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Article

Cardiac-Specific Suppression of Valosin-Containing Protein Induces Progressive Heart Failure and Premature Mortality Correlating with Temporal Dysregulations in mTOR Complex 2 and Protein Phosphatase 1

by
Xiaonan Sun
1,
Xicong Tang
1,2 and
Hongyu Qiu
1,2,3,*
1
Center for Molecular and Translational Medicine, Institute of Biomedical Science, Georgia State University, Atlanta, GA 30303, USA
2
Cardiovascular Translational Research Center, Department of Internal Medicine, College of Medicine-Phoenix, University of Arizona, Phoenix, AZ 85004, USA
3
Clinical Translational Sciences (CTS) and Bio5 Institution, University of Arizona, Tucson, AZ 85721, USA
*
Author to whom correspondence should be addressed.
Int. J. Mol. Sci. 2024, 25(12), 6445; https://doi.org/10.3390/ijms25126445
Submission received: 14 May 2024 / Revised: 6 June 2024 / Accepted: 8 June 2024 / Published: 11 June 2024
(This article belongs to the Special Issue Molecular Mechanisms and Pathophysiology of Myocardial Disease)

Abstract

Valosin-containing protein (VCP), an ATPase-associated protein, is emerging as a crucial regulator in cardiac pathologies. However, the pivotal role of VCP in the heart under physiological conditions remains undetermined. In this study, we tested a hypothesis that sufficient VCP expression is required for cardiac development and physiological cardiac function. Thus, we generated a cardiac-specific VCP knockout (KO) mouse model and assessed the consequences of VCP suppression on the heart through physiological and molecular studies at baseline. Our results reveal that homozygous KO mice are embryonically lethal, whereas heterozygous KO mice with a reduction in VCP by ~40% in the heart are viable at birth but progressively develop heart failure and succumb to mortality at the age of 10 to 12 months. The suppression of VCP induced a selective activation of the mammalian target of rapamycin complex 1 (mTORC1) but not mTORC2 at the early age of 12 weeks. The prolonged suppression of VCP increased the expression (by ~2 folds) and nuclear translocation (by >4 folds) of protein phosphatase 1 (PP1), a key mediator of protein dephosphorylation, accompanied by a remarked reduction (~80%) in AKTSer473 phosphorylation in VCP KO mouse hearts at a later age but not the early stage. These temporal molecular alterations were highly associated with the progressive decline in cardiac function. Overall, our findings shed light on the essential role of VCP in the heart under physiological conditions, providing new insights into molecular mechanisms in the development of heart failure.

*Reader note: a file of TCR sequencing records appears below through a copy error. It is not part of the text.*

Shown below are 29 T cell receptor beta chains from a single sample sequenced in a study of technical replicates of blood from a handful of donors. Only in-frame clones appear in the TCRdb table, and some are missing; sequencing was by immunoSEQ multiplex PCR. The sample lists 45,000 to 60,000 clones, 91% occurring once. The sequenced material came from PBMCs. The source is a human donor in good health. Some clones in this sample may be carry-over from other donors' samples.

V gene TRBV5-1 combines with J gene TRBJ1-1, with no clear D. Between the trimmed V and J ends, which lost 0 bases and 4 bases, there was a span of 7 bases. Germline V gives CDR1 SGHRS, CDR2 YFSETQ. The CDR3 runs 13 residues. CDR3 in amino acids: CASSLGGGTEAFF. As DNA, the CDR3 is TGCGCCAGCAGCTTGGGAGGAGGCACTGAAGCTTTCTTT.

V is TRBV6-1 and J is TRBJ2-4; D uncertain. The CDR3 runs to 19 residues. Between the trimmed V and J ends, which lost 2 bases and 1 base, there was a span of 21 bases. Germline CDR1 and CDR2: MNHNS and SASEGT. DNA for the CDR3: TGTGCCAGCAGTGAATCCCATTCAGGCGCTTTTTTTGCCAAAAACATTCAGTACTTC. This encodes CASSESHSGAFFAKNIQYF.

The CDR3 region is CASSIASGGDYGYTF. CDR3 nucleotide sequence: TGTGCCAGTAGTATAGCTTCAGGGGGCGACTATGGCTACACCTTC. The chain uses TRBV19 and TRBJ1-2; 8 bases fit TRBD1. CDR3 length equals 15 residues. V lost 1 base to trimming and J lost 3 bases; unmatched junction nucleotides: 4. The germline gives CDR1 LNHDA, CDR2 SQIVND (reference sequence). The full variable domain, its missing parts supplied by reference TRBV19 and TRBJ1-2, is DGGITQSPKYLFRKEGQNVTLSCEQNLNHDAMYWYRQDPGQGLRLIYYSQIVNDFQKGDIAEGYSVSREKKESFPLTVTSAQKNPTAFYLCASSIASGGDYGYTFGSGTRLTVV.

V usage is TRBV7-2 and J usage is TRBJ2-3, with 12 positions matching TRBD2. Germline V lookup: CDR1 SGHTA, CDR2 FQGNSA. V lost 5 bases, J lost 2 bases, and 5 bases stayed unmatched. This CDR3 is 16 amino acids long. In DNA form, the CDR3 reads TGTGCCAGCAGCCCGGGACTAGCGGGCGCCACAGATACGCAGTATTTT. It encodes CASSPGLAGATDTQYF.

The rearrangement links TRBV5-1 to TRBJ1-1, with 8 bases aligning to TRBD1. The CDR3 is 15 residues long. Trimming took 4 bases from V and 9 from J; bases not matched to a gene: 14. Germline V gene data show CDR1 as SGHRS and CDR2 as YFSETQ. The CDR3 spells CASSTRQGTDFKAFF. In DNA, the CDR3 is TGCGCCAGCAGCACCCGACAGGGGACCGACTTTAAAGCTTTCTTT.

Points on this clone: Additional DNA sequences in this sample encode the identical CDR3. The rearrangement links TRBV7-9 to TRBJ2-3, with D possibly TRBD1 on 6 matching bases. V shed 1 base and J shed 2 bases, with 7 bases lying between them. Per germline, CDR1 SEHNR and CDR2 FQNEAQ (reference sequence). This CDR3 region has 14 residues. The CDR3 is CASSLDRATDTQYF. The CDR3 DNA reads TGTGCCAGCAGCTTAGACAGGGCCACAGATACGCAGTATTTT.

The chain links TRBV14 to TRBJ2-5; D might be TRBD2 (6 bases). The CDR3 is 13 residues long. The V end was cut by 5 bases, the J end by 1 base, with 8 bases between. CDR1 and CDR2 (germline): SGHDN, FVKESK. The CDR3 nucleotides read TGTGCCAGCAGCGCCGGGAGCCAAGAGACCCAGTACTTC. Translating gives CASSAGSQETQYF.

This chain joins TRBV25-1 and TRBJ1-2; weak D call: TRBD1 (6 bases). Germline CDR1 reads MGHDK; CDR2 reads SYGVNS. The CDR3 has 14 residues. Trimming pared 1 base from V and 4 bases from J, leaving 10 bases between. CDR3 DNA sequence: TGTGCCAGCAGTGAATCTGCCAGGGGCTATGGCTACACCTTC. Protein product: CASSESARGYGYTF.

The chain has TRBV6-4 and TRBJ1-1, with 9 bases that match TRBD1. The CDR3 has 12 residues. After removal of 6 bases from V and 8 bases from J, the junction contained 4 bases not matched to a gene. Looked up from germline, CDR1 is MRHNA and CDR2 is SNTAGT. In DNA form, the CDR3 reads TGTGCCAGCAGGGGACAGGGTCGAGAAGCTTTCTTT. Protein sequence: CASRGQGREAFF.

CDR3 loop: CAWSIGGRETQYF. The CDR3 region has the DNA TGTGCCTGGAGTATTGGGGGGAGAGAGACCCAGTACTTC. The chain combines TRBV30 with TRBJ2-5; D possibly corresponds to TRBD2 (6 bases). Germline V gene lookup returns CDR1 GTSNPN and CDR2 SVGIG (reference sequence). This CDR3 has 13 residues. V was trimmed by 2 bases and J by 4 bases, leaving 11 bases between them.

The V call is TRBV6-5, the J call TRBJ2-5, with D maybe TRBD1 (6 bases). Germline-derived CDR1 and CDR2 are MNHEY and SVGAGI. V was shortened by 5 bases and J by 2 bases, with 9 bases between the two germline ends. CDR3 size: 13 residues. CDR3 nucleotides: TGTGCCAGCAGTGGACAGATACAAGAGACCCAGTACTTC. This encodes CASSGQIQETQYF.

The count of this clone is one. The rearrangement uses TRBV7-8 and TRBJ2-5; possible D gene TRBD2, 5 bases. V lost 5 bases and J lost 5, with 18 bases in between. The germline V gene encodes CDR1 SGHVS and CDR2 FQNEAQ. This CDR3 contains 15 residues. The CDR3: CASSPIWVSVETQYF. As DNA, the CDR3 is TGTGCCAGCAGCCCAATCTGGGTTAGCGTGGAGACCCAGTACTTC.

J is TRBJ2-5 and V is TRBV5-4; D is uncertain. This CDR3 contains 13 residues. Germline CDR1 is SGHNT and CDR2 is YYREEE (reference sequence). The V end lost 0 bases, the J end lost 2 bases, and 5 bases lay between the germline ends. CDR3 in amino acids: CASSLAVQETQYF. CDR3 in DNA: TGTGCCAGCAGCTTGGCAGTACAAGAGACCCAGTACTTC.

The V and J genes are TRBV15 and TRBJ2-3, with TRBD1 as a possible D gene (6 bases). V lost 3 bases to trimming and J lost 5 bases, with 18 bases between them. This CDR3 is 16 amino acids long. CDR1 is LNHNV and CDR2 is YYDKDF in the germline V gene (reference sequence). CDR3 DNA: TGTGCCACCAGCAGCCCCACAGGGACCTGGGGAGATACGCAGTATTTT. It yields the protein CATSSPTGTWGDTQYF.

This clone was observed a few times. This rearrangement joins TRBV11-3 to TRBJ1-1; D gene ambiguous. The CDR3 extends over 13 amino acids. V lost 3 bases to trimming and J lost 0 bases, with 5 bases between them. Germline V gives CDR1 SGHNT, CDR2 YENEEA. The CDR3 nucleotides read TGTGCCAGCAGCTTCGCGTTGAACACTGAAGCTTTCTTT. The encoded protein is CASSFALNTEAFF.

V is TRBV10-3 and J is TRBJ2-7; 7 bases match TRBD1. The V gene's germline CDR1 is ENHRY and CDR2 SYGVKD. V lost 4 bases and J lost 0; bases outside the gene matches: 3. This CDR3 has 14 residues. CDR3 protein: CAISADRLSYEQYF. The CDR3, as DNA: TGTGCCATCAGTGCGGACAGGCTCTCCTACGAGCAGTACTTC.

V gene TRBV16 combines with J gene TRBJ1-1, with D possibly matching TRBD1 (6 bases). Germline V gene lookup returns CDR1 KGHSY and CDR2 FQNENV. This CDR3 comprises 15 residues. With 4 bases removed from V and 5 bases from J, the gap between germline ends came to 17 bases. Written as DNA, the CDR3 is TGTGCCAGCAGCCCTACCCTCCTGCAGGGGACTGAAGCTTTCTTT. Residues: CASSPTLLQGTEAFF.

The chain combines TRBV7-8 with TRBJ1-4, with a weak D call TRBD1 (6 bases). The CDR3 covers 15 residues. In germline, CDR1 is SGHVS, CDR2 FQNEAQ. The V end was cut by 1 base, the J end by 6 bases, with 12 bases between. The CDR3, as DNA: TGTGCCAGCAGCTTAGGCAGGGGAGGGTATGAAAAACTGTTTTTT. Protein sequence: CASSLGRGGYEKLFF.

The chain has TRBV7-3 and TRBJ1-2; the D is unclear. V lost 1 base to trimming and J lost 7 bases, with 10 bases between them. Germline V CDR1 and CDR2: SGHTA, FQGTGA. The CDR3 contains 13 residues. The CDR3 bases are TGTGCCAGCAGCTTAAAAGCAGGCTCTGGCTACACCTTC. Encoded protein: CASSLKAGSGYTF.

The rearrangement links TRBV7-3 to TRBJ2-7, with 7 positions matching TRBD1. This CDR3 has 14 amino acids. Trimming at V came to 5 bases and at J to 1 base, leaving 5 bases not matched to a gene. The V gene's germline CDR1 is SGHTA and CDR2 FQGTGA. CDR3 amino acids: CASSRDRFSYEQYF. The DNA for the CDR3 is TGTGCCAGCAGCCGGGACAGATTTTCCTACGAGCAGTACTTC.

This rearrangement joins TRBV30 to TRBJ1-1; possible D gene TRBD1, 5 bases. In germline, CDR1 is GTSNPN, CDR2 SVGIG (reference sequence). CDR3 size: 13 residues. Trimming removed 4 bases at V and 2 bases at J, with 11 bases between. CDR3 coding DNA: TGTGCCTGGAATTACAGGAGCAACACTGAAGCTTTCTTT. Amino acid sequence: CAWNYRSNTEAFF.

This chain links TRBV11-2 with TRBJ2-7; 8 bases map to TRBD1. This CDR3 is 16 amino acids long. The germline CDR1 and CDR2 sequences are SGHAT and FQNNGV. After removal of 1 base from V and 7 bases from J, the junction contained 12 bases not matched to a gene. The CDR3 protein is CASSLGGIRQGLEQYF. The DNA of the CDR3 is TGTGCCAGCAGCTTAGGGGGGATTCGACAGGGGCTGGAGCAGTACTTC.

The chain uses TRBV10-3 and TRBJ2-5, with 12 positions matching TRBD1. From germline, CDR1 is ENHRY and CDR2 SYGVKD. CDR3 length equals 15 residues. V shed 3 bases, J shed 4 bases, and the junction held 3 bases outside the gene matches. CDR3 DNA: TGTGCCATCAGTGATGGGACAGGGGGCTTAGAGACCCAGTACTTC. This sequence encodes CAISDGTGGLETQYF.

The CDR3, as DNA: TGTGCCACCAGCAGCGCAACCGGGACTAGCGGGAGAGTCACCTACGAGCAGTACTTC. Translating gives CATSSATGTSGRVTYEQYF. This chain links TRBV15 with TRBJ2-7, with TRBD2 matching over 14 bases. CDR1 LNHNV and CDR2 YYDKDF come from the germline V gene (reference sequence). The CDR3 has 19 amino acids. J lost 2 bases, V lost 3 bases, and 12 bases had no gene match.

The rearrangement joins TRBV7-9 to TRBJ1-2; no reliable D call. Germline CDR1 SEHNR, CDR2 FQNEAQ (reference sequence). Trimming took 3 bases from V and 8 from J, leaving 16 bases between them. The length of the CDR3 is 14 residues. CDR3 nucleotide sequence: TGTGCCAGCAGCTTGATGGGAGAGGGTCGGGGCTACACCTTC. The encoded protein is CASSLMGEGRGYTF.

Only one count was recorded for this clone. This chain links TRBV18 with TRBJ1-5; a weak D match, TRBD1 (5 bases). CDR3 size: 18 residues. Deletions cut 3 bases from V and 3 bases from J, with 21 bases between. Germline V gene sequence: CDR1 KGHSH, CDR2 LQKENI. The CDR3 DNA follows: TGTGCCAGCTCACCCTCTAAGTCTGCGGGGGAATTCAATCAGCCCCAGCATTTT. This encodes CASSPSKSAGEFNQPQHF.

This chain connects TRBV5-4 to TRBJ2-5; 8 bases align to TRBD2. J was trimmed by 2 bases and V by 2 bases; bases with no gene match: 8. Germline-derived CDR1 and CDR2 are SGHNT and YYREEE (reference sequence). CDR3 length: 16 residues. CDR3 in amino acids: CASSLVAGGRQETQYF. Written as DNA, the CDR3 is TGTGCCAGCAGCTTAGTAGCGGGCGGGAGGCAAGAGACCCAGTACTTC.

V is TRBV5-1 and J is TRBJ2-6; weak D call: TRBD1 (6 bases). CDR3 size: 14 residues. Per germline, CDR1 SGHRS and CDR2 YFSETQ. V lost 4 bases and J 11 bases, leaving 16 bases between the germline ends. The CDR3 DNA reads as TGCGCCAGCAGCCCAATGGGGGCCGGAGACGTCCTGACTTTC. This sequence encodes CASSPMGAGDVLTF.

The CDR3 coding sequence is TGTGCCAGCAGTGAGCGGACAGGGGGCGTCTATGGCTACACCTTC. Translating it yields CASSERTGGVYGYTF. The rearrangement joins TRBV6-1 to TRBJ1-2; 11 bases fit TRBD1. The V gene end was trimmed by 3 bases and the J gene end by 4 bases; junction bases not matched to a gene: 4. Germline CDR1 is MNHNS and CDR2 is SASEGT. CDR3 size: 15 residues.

Keywords: valosin-containing protein; heart failure; mTOR complex; protein phosphatase 1 valosin-containing protein; heart failure; mTOR complex; protein phosphatase 1

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MDPI and ACS Style

Sun, X.; Tang, X.; Qiu, H. Cardiac-Specific Suppression of Valosin-Containing Protein Induces Progressive Heart Failure and Premature Mortality Correlating with Temporal Dysregulations in mTOR Complex 2 and Protein Phosphatase 1. Int. J. Mol. Sci. 2024, 25, 6445. https://doi.org/10.3390/ijms25126445

AMA Style

Sun X, Tang X, Qiu H. Cardiac-Specific Suppression of Valosin-Containing Protein Induces Progressive Heart Failure and Premature Mortality Correlating with Temporal Dysregulations in mTOR Complex 2 and Protein Phosphatase 1. International Journal of Molecular Sciences. 2024; 25(12):6445. https://doi.org/10.3390/ijms25126445

Chicago/Turabian Style

Sun, Xiaonan, Xicong Tang, and Hongyu Qiu. 2024. "Cardiac-Specific Suppression of Valosin-Containing Protein Induces Progressive Heart Failure and Premature Mortality Correlating with Temporal Dysregulations in mTOR Complex 2 and Protein Phosphatase 1" International Journal of Molecular Sciences 25, no. 12: 6445. https://doi.org/10.3390/ijms25126445

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